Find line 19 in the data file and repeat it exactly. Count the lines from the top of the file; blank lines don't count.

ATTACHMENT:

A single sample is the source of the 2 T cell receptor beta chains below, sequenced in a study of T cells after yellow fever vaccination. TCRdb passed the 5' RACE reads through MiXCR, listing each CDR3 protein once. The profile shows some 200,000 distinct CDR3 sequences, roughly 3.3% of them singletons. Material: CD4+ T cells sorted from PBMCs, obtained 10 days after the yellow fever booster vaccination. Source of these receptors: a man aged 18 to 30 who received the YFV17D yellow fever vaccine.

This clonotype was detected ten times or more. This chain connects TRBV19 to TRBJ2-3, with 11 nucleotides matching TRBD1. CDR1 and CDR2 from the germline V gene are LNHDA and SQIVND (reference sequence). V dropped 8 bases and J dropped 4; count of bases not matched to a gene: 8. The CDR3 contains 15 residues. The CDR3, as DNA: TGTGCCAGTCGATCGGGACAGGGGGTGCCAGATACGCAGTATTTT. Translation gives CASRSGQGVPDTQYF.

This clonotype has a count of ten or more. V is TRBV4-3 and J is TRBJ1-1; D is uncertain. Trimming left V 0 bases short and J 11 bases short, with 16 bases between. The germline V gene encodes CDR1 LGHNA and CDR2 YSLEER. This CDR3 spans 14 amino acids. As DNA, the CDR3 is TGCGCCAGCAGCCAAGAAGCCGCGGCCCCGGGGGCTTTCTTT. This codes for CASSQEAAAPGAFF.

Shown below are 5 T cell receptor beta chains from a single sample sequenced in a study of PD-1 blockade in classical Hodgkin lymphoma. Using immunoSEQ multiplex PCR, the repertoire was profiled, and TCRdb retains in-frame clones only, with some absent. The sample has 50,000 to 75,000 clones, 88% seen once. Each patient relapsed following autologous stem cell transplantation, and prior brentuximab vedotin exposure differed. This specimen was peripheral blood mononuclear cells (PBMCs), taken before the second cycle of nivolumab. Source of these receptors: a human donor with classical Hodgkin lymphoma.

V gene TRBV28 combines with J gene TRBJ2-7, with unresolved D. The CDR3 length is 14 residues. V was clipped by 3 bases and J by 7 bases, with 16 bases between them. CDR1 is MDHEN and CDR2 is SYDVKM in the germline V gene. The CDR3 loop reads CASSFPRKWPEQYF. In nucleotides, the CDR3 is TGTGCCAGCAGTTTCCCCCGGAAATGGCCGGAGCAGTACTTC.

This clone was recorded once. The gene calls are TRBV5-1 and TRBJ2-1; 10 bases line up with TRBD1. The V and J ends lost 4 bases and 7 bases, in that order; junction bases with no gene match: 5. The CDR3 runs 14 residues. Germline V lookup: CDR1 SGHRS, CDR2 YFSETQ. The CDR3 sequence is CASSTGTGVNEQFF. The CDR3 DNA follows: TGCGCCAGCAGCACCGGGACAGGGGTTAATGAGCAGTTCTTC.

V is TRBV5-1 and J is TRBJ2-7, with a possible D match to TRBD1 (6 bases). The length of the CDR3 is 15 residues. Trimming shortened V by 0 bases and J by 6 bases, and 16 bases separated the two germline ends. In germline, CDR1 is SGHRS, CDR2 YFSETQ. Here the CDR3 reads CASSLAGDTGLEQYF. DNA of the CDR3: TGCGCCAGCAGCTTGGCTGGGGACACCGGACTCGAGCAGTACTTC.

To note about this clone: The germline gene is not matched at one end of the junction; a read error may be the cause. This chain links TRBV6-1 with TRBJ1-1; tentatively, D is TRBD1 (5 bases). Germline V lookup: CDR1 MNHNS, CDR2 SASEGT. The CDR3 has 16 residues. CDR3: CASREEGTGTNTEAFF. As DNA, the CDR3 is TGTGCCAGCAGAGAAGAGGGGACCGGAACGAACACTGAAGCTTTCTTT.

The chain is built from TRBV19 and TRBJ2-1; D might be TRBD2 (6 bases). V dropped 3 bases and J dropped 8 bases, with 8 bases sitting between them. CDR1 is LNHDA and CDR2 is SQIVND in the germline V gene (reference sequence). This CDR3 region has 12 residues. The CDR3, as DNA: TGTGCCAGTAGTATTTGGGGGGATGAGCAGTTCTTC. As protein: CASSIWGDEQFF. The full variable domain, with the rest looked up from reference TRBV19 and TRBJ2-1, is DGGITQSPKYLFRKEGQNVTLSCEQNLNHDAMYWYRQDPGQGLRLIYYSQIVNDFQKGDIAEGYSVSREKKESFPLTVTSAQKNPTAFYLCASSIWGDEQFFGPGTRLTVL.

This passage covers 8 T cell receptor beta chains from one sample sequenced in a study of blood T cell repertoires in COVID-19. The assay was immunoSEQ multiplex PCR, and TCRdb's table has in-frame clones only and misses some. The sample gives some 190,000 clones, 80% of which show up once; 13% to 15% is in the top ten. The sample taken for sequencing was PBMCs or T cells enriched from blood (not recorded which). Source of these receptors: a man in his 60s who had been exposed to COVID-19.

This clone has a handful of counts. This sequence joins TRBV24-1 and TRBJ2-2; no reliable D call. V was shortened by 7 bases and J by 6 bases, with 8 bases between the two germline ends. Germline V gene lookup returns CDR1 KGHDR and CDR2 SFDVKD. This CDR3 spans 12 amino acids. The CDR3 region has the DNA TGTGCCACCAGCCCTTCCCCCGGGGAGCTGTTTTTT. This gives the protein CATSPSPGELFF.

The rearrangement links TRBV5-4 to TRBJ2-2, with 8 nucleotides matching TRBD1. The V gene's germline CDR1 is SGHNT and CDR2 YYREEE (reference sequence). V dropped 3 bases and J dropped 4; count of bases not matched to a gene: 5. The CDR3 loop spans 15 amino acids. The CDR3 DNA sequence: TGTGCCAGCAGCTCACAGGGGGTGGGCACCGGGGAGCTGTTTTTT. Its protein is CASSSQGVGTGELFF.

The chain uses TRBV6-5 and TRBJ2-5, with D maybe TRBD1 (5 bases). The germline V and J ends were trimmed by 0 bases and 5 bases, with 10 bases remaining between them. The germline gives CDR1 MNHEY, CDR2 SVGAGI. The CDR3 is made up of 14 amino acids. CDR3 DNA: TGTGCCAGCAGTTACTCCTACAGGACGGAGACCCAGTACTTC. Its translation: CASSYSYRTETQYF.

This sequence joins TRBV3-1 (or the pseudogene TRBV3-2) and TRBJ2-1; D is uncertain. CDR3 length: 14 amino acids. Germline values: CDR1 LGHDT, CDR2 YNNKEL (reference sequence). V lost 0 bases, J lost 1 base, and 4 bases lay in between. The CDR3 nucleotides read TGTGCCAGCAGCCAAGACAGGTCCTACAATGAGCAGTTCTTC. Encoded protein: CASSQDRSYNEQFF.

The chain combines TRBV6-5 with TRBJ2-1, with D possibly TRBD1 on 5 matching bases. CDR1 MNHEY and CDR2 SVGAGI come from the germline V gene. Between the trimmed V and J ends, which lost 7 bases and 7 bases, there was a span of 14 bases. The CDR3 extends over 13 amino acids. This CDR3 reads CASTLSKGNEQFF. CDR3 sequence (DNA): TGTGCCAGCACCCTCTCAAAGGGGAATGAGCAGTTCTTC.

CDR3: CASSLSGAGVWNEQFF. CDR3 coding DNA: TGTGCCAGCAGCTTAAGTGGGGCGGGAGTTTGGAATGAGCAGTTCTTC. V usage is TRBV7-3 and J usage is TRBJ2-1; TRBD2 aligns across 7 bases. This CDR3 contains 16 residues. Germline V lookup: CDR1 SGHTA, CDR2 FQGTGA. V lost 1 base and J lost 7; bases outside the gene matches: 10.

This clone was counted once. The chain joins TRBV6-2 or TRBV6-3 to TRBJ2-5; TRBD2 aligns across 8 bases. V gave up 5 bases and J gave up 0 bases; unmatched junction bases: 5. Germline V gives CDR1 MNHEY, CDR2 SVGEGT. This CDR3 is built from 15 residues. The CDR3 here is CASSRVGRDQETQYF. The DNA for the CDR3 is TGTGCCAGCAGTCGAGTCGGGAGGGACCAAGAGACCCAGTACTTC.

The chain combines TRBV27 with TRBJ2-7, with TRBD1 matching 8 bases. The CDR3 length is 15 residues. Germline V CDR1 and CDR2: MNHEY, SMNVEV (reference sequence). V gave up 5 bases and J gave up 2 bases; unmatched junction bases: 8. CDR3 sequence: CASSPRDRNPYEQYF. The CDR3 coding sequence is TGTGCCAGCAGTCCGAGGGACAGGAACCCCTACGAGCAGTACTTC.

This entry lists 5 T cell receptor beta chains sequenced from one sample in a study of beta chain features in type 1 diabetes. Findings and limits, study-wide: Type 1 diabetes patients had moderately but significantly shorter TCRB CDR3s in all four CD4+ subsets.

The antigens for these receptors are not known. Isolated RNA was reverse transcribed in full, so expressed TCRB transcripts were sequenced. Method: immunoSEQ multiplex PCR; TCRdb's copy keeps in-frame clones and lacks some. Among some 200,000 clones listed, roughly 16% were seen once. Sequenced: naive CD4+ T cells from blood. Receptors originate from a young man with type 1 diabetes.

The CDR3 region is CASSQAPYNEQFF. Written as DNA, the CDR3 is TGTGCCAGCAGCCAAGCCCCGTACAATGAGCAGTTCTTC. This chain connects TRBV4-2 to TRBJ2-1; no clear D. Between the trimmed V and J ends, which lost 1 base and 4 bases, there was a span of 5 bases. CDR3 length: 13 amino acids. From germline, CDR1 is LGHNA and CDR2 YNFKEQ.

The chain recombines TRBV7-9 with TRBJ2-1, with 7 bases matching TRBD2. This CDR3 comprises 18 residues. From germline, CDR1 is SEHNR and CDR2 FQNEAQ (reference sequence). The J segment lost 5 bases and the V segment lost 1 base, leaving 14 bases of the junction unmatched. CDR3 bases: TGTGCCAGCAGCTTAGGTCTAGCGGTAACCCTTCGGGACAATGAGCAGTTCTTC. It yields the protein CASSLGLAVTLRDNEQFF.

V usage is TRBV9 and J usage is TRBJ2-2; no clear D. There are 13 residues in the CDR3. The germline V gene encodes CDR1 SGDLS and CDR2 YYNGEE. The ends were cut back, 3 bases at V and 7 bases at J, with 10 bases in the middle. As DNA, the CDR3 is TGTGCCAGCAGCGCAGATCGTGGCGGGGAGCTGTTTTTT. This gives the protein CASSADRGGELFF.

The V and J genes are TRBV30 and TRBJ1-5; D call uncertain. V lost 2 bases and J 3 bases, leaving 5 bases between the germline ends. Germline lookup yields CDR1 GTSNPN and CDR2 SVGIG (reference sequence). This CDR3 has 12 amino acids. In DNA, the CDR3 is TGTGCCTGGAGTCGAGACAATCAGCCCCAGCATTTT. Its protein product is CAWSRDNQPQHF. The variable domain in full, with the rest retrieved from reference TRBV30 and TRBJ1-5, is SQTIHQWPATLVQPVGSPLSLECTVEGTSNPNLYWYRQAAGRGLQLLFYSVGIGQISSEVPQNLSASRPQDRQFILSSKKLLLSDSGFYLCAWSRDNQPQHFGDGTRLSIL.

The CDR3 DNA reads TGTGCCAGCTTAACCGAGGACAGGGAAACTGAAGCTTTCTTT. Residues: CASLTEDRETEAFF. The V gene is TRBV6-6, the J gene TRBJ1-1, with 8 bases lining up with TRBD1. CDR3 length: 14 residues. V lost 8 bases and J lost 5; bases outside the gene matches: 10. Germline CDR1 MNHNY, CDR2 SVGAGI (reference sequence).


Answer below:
This entry lists 5 T cell receptor beta chains sequenced from one sample in a study of beta chain features in type 1 diabetes. Findings and limits, study-wide: Type 1 diabetes patients had moderately but significantly shorter TCRB CDR3s in all four CD4+ subsets.